I just interviewed City Health Director Janelle Grammer and Environmental Health Sanitarian Keith Hendricks about the Laurel Clark Fountain. Grammer and Hendricks play an important role in the discussion because they're required to enforce state code for the fountain.
Here's their conclusions:
1. A new state code, implemented this year, requires an attendant at the fountain whenever people are in the water. The code actually leaves this ambiguous, but Hendricks said he received an interpretation from the state that said an attendant would have to be there whenever the fountain is running.
2. The city is required to enforce the state code, Grammer said. When asked what would happen if the city chose not to enforce the code, Grammer said this was not a possibility.
3. I asked how hotel pools, where there's a clear risk of drowning, can get away with posting a "No Lifeguard on Duty" sign while splash pads like the Laurel Clark Fountain require an attendant. Hendricks said he asked the state the same question, and was not given a clear answer.
4. When asked if there was any question as to whether an attendant was required at the fountain, Hendricks said: "There is no question whatsoever." (This is an important issue because the city would have to pay someone to watch the fountain whenever kids are splashing in the water. This could cost $15,000 a year, money the city may not have.)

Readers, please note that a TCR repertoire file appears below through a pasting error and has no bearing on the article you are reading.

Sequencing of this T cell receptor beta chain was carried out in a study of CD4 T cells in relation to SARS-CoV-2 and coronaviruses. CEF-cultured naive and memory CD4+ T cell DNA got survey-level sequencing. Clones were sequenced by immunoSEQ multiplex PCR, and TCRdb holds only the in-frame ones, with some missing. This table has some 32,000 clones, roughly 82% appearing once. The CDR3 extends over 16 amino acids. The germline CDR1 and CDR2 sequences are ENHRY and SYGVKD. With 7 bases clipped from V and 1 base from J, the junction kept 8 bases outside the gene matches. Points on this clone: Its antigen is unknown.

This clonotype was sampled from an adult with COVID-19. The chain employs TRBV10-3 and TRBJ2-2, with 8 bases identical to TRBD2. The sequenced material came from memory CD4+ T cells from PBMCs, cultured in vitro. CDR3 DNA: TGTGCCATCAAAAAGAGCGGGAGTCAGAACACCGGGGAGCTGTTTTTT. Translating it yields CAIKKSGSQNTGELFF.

5. Hendricks said the state updated its code this year. The city was out of compliance with the state code this summer.
6. The city could request a variance from the state to run the fountain unattended, Grammer said. It's unlikely they would get one, because Milwaukee and other communities throughout the state have splash pads and they provide attendants for them, Hendricks said.
7. There was talk of limiting the hours of the fountain to make it more affordable to run, Hendricks said. But that idea was dismissed because the intent of the fountain was to be "attractive."
8. The fountain was not built with a chlorine system. The chlorine intake system was later added, which led to pumps being eroded, Hendricks said.
9. The chlorine is needed. There are documented cases of untreated "splash" fountains leading to outbreaks of E. coli, Hendricks said. "Numerous people became ill," he said.